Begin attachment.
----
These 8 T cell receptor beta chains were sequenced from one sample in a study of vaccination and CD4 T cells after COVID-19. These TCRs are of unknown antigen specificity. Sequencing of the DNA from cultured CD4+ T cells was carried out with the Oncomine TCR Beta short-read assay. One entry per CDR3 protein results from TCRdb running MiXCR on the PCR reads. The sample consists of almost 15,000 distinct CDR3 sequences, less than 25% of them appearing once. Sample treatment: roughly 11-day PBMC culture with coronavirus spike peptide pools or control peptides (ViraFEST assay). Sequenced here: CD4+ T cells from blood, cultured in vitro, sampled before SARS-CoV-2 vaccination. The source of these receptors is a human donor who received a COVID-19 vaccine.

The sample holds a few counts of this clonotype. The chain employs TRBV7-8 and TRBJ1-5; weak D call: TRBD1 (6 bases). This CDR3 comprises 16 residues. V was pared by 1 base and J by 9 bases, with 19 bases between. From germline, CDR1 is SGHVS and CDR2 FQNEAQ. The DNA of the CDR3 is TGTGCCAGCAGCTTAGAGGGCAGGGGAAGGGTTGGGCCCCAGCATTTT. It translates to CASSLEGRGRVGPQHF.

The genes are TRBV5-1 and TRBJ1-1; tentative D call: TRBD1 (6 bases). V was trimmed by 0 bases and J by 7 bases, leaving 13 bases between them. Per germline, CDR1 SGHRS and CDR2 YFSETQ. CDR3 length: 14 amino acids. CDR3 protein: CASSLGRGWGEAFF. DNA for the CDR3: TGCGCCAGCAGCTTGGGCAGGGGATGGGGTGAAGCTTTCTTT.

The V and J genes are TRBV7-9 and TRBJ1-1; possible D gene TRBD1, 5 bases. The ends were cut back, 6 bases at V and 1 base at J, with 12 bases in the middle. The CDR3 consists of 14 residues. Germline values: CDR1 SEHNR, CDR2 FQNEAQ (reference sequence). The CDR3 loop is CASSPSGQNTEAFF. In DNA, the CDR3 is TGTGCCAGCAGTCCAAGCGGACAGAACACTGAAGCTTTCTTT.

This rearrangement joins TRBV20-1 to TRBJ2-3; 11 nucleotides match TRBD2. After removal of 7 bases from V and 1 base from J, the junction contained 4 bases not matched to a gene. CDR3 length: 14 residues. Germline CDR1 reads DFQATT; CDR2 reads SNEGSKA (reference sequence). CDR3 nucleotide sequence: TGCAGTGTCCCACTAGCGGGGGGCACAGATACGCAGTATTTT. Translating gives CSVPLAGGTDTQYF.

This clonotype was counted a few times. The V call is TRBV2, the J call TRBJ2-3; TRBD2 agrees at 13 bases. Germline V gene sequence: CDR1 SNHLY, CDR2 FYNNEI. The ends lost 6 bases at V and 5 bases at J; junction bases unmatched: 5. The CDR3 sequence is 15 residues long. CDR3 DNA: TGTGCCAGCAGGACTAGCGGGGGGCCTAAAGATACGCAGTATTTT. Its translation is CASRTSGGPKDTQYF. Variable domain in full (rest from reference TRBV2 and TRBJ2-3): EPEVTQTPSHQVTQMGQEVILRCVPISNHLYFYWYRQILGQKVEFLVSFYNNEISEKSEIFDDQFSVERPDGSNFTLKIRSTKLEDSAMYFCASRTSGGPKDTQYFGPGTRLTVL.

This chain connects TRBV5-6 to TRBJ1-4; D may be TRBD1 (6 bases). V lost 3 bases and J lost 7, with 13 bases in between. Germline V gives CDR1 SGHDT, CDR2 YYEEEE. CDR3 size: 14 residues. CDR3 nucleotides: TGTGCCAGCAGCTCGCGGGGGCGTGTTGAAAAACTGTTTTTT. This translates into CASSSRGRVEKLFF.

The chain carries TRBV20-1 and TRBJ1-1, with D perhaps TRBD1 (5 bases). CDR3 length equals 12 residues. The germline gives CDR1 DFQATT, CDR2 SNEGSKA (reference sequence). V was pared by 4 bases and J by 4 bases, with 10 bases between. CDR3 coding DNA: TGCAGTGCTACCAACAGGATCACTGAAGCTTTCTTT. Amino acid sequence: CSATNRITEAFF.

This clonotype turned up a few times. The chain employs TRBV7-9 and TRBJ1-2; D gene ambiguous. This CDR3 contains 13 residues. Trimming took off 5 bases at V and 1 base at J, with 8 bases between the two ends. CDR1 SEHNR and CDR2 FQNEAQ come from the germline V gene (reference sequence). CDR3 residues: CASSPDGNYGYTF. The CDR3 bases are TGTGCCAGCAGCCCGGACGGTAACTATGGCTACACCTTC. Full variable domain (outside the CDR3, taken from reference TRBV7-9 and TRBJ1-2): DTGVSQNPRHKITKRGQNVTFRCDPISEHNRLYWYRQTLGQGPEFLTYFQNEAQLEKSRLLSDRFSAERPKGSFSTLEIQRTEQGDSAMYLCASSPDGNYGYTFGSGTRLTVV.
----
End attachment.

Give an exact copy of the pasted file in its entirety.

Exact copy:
These 8 T cell receptor beta chains were sequenced from one sample in a study of vaccination and CD4 T cells after COVID-19. These TCRs are of unknown antigen specificity. Sequencing of the DNA from cultured CD4+ T cells was carried out with the Oncomine TCR Beta short-read assay. One entry per CDR3 protein results from TCRdb running MiXCR on the PCR reads. The sample consists of almost 15,000 distinct CDR3 sequences, less than 25% of them appearing once. Sample treatment: roughly 11-day PBMC culture with coronavirus spike peptide pools or control peptides (ViraFEST assay). Sequenced here: CD4+ T cells from blood, cultured in vitro, sampled before SARS-CoV-2 vaccination. The source of these receptors is a human donor who received a COVID-19 vaccine.

The sample holds a few counts of this clonotype. The chain employs TRBV7-8 and TRBJ1-5; weak D call: TRBD1 (6 bases). This CDR3 comprises 16 residues. V was pared by 1 base and J by 9 bases, with 19 bases between. From germline, CDR1 is SGHVS and CDR2 FQNEAQ. The DNA of the CDR3 is TGTGCCAGCAGCTTAGAGGGCAGGGGAAGGGTTGGGCCCCAGCATTTT. It translates to CASSLEGRGRVGPQHF.

The genes are TRBV5-1 and TRBJ1-1; tentative D call: TRBD1 (6 bases). V was trimmed by 0 bases and J by 7 bases, leaving 13 bases between them. Per germline, CDR1 SGHRS and CDR2 YFSETQ. CDR3 length: 14 amino acids. CDR3 protein: CASSLGRGWGEAFF. DNA for the CDR3: TGCGCCAGCAGCTTGGGCAGGGGATGGGGTGAAGCTTTCTTT.

The V and J genes are TRBV7-9 and TRBJ1-1; possible D gene TRBD1, 5 bases. The ends were cut back, 6 bases at V and 1 base at J, with 12 bases in the middle. The CDR3 consists of 14 residues. Germline values: CDR1 SEHNR, CDR2 FQNEAQ (reference sequence). The CDR3 loop is CASSPSGQNTEAFF. In DNA, the CDR3 is TGTGCCAGCAGTCCAAGCGGACAGAACACTGAAGCTTTCTTT.

This rearrangement joins TRBV20-1 to TRBJ2-3; 11 nucleotides match TRBD2. After removal of 7 bases from V and 1 base from J, the junction contained 4 bases not matched to a gene. CDR3 length: 14 residues. Germline CDR1 reads DFQATT; CDR2 reads SNEGSKA (reference sequence). CDR3 nucleotide sequence: TGCAGTGTCCCACTAGCGGGGGGCACAGATACGCAGTATTTT. Translating gives CSVPLAGGTDTQYF.

This clonotype was counted a few times. The V call is TRBV2, the J call TRBJ2-3; TRBD2 agrees at 13 bases. Germline V gene sequence: CDR1 SNHLY, CDR2 FYNNEI. The ends lost 6 bases at V and 5 bases at J; junction bases unmatched: 5. The CDR3 sequence is 15 residues long. CDR3 DNA: TGTGCCAGCAGGACTAGCGGGGGGCCTAAAGATACGCAGTATTTT. Its translation is CASRTSGGPKDTQYF. Variable domain in full (rest from reference TRBV2 and TRBJ2-3): EPEVTQTPSHQVTQMGQEVILRCVPISNHLYFYWYRQILGQKVEFLVSFYNNEISEKSEIFDDQFSVERPDGSNFTLKIRSTKLEDSAMYFCASRTSGGPKDTQYFGPGTRLTVL.

This chain connects TRBV5-6 to TRBJ1-4; D may be TRBD1 (6 bases). V lost 3 bases and J lost 7, with 13 bases in between. Germline V gives CDR1 SGHDT, CDR2 YYEEEE. CDR3 size: 14 residues. CDR3 nucleotides: TGTGCCAGCAGCTCGCGGGGGCGTGTTGAAAAACTGTTTTTT. This translates into CASSSRGRVEKLFF.

The chain carries TRBV20-1 and TRBJ1-1, with D perhaps TRBD1 (5 bases). CDR3 length equals 12 residues. The germline gives CDR1 DFQATT, CDR2 SNEGSKA (reference sequence). V was pared by 4 bases and J by 4 bases, with 10 bases between. CDR3 coding DNA: TGCAGTGCTACCAACAGGATCACTGAAGCTTTCTTT. Amino acid sequence: CSATNRITEAFF.

This clonotype turned up a few times. The chain employs TRBV7-9 and TRBJ1-2; D gene ambiguous. This CDR3 contains 13 residues. Trimming took off 5 bases at V and 1 base at J, with 8 bases between the two ends. CDR1 SEHNR and CDR2 FQNEAQ come from the germline V gene (reference sequence). CDR3 residues: CASSPDGNYGYTF. The CDR3 bases are TGTGCCAGCAGCCCGGACGGTAACTATGGCTACACCTTC. Full variable domain (outside the CDR3, taken from reference TRBV7-9 and TRBJ1-2): DTGVSQNPRHKITKRGQNVTFRCDPISEHNRLYWYRQTLGQGPEFLTYFQNEAQLEKSRLLSDRFSAERPKGSFSTLEIQRTEQGDSAMYLCASSPDGNYGYTFGSGTRLTVV.